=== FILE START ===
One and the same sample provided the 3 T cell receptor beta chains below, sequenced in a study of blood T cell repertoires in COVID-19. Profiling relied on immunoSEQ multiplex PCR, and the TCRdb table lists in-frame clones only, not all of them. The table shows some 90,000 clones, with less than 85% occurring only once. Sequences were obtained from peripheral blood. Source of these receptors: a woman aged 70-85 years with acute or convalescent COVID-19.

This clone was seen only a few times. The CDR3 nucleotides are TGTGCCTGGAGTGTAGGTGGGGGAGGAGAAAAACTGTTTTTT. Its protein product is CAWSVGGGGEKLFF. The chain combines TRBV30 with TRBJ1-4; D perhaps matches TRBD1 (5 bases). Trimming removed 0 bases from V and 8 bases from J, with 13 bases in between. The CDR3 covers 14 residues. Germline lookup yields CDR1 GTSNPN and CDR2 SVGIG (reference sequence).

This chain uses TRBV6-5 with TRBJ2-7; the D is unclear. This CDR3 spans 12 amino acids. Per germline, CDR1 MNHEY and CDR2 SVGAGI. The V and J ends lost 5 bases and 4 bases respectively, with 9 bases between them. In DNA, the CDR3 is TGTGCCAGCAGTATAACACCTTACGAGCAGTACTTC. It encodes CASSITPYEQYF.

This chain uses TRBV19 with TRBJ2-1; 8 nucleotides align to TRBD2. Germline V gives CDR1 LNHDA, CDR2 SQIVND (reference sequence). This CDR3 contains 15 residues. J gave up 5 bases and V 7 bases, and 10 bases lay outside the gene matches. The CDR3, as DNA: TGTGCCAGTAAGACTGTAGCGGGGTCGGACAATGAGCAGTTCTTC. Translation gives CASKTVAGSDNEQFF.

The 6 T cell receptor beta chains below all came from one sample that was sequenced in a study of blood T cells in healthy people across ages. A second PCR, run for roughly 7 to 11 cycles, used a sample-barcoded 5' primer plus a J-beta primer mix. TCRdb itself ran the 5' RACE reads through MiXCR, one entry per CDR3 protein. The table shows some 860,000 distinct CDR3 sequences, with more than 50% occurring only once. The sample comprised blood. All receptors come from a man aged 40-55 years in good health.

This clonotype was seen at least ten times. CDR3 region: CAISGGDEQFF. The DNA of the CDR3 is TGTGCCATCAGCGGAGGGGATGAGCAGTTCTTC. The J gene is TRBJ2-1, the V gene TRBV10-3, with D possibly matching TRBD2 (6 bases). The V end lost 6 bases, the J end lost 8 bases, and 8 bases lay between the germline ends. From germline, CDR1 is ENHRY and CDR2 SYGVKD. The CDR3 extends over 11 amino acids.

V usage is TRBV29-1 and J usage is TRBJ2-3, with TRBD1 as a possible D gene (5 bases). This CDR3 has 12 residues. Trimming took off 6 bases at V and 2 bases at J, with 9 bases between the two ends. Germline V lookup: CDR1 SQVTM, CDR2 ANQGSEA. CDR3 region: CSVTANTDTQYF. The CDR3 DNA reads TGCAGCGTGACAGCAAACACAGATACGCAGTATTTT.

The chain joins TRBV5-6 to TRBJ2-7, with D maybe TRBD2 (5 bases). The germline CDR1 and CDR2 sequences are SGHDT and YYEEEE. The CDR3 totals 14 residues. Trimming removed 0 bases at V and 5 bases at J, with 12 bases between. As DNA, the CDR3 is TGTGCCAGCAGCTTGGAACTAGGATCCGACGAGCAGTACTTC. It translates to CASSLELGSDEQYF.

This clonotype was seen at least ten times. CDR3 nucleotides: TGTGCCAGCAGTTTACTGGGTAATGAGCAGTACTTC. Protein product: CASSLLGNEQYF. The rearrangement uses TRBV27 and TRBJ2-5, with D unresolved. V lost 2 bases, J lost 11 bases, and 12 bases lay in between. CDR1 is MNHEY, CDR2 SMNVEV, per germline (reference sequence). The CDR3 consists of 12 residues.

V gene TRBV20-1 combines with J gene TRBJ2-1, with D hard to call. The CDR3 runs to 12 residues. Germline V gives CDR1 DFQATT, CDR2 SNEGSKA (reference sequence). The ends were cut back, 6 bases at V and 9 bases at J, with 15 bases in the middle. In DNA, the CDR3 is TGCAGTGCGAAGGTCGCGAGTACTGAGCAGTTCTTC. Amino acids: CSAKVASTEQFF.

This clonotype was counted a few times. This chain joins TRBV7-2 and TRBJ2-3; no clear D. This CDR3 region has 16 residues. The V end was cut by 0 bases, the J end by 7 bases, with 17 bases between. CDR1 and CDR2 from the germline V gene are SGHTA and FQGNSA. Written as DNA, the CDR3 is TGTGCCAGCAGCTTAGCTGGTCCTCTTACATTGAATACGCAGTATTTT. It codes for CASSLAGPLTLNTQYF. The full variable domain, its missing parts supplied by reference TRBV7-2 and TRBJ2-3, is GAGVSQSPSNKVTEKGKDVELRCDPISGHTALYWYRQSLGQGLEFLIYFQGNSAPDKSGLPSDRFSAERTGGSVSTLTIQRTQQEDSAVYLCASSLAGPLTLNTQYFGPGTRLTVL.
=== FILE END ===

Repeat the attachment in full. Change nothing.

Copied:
One and the same sample provided the 3 T cell receptor beta chains below, sequenced in a study of blood T cell repertoires in COVID-19. Profiling relied on immunoSEQ multiplex PCR, and the TCRdb table lists in-frame clones only, not all of them. The table shows some 90,000 clones, with less than 85% occurring only once. Sequences were obtained from peripheral blood. Source of these receptors: a woman aged 70-85 years with acute or convalescent COVID-19.

This clone was seen only a few times. The CDR3 nucleotides are TGTGCCTGGAGTGTAGGTGGGGGAGGAGAAAAACTGTTTTTT. Its protein product is CAWSVGGGGEKLFF. The chain combines TRBV30 with TRBJ1-4; D perhaps matches TRBD1 (5 bases). Trimming removed 0 bases from V and 8 bases from J, with 13 bases in between. The CDR3 covers 14 residues. Germline lookup yields CDR1 GTSNPN and CDR2 SVGIG (reference sequence).

This chain uses TRBV6-5 with TRBJ2-7; the D is unclear. This CDR3 spans 12 amino acids. Per germline, CDR1 MNHEY and CDR2 SVGAGI. The V and J ends lost 5 bases and 4 bases respectively, with 9 bases between them. In DNA, the CDR3 is TGTGCCAGCAGTATAACACCTTACGAGCAGTACTTC. It encodes CASSITPYEQYF.

This chain uses TRBV19 with TRBJ2-1; 8 nucleotides align to TRBD2. Germline V gives CDR1 LNHDA, CDR2 SQIVND (reference sequence). This CDR3 contains 15 residues. J gave up 5 bases and V 7 bases, and 10 bases lay outside the gene matches. The CDR3, as DNA: TGTGCCAGTAAGACTGTAGCGGGGTCGGACAATGAGCAGTTCTTC. Translation gives CASKTVAGSDNEQFF.

The 6 T cell receptor beta chains below all came from one sample that was sequenced in a study of blood T cells in healthy people across ages. A second PCR, run for roughly 7 to 11 cycles, used a sample-barcoded 5' primer plus a J-beta primer mix. TCRdb itself ran the 5' RACE reads through MiXCR, one entry per CDR3 protein. The table shows some 860,000 distinct CDR3 sequences, with more than 50% occurring only once. The sample comprised blood. All receptors come from a man aged 40-55 years in good health.

This clonotype was seen at least ten times. CDR3 region: CAISGGDEQFF. The DNA of the CDR3 is TGTGCCATCAGCGGAGGGGATGAGCAGTTCTTC. The J gene is TRBJ2-1, the V gene TRBV10-3, with D possibly matching TRBD2 (6 bases). The V end lost 6 bases, the J end lost 8 bases, and 8 bases lay between the germline ends. From germline, CDR1 is ENHRY and CDR2 SYGVKD. The CDR3 extends over 11 amino acids.

V usage is TRBV29-1 and J usage is TRBJ2-3, with TRBD1 as a possible D gene (5 bases). This CDR3 has 12 residues. Trimming took off 6 bases at V and 2 bases at J, with 9 bases between the two ends. Germline V lookup: CDR1 SQVTM, CDR2 ANQGSEA. CDR3 region: CSVTANTDTQYF. The CDR3 DNA reads TGCAGCGTGACAGCAAACACAGATACGCAGTATTTT.

The chain joins TRBV5-6 to TRBJ2-7, with D maybe TRBD2 (5 bases). The germline CDR1 and CDR2 sequences are SGHDT and YYEEEE. The CDR3 totals 14 residues. Trimming removed 0 bases at V and 5 bases at J, with 12 bases between. As DNA, the CDR3 is TGTGCCAGCAGCTTGGAACTAGGATCCGACGAGCAGTACTTC. It translates to CASSLELGSDEQYF.

This clonotype was seen at least ten times. CDR3 nucleotides: TGTGCCAGCAGTTTACTGGGTAATGAGCAGTACTTC. Protein product: CASSLLGNEQYF. The rearrangement uses TRBV27 and TRBJ2-5, with D unresolved. V lost 2 bases, J lost 11 bases, and 12 bases lay in between. CDR1 is MNHEY, CDR2 SMNVEV, per germline (reference sequence). The CDR3 consists of 12 residues.

V gene TRBV20-1 combines with J gene TRBJ2-1, with D hard to call. The CDR3 runs to 12 residues. Germline V gives CDR1 DFQATT, CDR2 SNEGSKA (reference sequence). The ends were cut back, 6 bases at V and 9 bases at J, with 15 bases in the middle. In DNA, the CDR3 is TGCAGTGCGAAGGTCGCGAGTACTGAGCAGTTCTTC. Amino acids: CSAKVASTEQFF.

This clonotype was counted a few times. This chain joins TRBV7-2 and TRBJ2-3; no clear D. This CDR3 region has 16 residues. The V end was cut by 0 bases, the J end by 7 bases, with 17 bases between. CDR1 and CDR2 from the germline V gene are SGHTA and FQGNSA. Written as DNA, the CDR3 is TGTGCCAGCAGCTTAGCTGGTCCTCTTACATTGAATACGCAGTATTTT. It codes for CASSLAGPLTLNTQYF. The full variable domain, its missing parts supplied by reference TRBV7-2 and TRBJ2-3, is GAGVSQSPSNKVTEKGKDVELRCDPISGHTALYWYRQSLGQGLEFLIYFQGNSAPDKSGLPSDRFSAERTGGSVSTLTIQRTQQEDSAVYLCASSLAGPLTLNTQYFGPGTRLTVL.